The Academy has created new “inclusion standards” as part of the eligibility for Best Picture, looking for more “diversity” and “equity,” to better reflect the movie-going public.
Producers worth their salt will be casting — somehow — Blacks in movies set in 18th Century Polish shtetls, and Hispanics in the Punic Wars to get those diversity credits.
Ah, diversity and inclusion.
You know what? We already have that, but going the other way.
How many American Founding Fathers were nonwhite? Let’s say none.
But what happened when New York Puerto Rican Lin-Manuel Miranda cast Blacks and Hispanics in those roles — in racist America?
Riots in the streets? No, he was hailed as a genius. Go figure.
Was there an uprising when “Hello Dolly!” was remade with a Black cast (even keeping the characters Jewish names)? There was not. When “The Wizard of Oz” was remade as “The Wiz,” with Diana Ross and Michael Jackson, everyone cheered. There are other examples. Was that — gasp! — cultural appropriation? That term is woke garbage.
Here’s the problem with awards: Most of those nominated do not win, and they are in the majority, at least 4-1, sometimes more. In fields not controlled by infantile intellects with raging egos, the losers politely applaud the winners and bite their tongues if they feel slighted.
Journalists who don’t win the Pulitzer may bitch to their buddies at the bar or hair salon, but they don’t rage on Twitter or have their agents launch whispering campaigns about how the judges were bought.
Physicists who aren’t awarded the Nobel may punch the wall, but shut up.
Just before last Sunday’s Grammys someone who can’t spell named The Weeknd loudly griped about being overlooked.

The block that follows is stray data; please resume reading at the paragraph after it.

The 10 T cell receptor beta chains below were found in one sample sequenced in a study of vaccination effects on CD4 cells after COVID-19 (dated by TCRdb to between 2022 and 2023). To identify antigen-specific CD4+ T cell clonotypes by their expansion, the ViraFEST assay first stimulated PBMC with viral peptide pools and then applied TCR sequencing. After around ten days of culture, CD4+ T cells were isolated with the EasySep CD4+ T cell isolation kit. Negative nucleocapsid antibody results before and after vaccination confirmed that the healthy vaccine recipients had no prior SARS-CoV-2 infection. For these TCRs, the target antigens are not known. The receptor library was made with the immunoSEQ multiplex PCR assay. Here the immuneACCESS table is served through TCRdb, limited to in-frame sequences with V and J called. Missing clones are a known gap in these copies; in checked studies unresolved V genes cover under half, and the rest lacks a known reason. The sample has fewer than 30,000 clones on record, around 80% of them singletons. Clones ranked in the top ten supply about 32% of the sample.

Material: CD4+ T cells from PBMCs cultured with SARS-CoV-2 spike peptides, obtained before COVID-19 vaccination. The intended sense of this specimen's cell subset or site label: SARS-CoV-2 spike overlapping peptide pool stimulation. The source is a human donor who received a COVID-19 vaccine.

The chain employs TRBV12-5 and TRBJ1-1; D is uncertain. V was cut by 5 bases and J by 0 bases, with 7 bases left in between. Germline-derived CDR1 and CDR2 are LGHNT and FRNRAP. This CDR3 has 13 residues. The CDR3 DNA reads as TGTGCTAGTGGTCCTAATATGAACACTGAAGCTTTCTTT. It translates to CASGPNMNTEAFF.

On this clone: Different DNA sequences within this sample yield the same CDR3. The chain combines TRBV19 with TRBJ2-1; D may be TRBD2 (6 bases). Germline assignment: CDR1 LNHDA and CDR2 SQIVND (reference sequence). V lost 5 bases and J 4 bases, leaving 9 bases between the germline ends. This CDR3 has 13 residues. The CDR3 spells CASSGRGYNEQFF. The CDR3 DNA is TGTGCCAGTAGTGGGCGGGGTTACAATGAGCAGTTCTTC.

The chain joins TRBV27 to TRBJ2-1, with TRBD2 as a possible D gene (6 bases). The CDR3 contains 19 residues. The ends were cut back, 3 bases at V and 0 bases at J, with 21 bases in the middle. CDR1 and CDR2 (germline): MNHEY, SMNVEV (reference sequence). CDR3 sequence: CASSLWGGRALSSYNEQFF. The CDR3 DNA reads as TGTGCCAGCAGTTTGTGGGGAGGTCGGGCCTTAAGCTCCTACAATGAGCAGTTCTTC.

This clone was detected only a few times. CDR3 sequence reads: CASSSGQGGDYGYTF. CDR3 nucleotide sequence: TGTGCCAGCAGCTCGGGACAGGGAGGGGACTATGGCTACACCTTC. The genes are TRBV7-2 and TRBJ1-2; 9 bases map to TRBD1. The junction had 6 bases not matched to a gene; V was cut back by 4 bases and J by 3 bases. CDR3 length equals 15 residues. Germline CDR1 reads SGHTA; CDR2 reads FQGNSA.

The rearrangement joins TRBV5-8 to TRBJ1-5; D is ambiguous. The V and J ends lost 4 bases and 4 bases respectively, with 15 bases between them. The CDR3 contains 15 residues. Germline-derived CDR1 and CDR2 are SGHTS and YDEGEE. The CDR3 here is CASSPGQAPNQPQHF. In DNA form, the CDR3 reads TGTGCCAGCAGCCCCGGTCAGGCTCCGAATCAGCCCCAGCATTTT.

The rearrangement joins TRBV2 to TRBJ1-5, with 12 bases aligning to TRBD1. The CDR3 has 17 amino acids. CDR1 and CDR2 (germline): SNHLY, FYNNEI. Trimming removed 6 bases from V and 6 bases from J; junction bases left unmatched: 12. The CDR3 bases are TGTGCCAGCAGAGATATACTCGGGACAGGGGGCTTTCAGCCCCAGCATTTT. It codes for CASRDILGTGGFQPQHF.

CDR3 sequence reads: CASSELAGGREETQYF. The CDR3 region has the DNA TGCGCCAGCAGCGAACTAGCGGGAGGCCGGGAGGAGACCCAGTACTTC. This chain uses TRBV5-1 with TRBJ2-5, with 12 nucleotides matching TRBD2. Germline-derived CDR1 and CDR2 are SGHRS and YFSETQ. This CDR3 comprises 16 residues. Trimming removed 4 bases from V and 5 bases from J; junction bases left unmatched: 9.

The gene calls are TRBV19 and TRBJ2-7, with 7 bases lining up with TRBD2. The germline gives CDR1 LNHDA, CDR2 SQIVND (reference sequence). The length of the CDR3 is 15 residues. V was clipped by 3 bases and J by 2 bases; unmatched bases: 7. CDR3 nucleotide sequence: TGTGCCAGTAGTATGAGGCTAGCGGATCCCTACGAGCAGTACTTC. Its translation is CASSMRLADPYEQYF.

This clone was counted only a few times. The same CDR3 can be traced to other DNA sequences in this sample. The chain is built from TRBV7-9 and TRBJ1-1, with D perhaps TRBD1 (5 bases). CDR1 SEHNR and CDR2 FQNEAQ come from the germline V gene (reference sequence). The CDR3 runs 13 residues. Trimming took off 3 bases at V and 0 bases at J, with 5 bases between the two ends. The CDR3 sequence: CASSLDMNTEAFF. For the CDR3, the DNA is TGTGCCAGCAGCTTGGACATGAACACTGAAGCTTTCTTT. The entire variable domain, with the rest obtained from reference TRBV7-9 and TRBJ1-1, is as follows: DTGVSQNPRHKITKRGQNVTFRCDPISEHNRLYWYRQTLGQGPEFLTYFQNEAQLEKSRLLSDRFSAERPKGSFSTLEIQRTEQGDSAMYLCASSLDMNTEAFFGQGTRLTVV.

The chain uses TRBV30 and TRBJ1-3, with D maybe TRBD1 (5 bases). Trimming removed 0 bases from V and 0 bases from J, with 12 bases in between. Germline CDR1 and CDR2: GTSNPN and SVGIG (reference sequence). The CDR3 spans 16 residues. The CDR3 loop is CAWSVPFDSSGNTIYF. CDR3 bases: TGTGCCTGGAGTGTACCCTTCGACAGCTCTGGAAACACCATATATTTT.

He was overlooked. Was it racial? Was it jealousy? Who knows? So he’ll get a “make good” next year.
Back to the Oscars.
With 40% of the nominated actors Black, can we even ask if so many were nominated to compensate for prior years when “too few” Blacks were nominated? As a “make good”?
If “too few” being nominated is racism, is “too many” being nominated reverse racism?
If we accept that the 40% were deserving this year, why can’t we also accept there was a year where no Black gave a performance that most of their liberal peers thought was worthy?
I am just asking questions.
It could be racism, but must it be racism?
I know race was one reason I voted for Barack Obama. Not the only reason, but one.
Was that racist? Racial?
I know most American Blacks don’t think highly of Justice Clarence Thomas.
Many Black leaders excoriate him because of his very conservative views, and some because of his alleged conduct with Anita Hill.
Thomas is opposed to racial preferences of any kind. He says the government must be color blind.
His opponents say the government is not capable of being color blind, or it should not be, to make up for past discrimination.
Thomas believes that if you allow racial preferences, Blacks hired for a job always will live under a blanket of suspicion that they didn’t earn the job on merit. (Like the suspicion that “white privilege” seeks to cast.)
Is that suspicion fair? Is it human? Is it racist?
Returning again to the Oscars: Does the disproportionate number of Blacks nominated mean anything other than their quality? What if only 5% are nominated next year? Would that mean racism is back?
Does the Academy need a quota system setting the minimum number of nominees by race, gender, religion, age? Will identity outweigh talent?
I am generally satisfied with the Oscar winners, even though they don’t affect me in any way, and I rarely see all the nominated films.
I don’t know that this year’s nominees prove that we have reached a color blind society — or a society that is afraid to be color blind.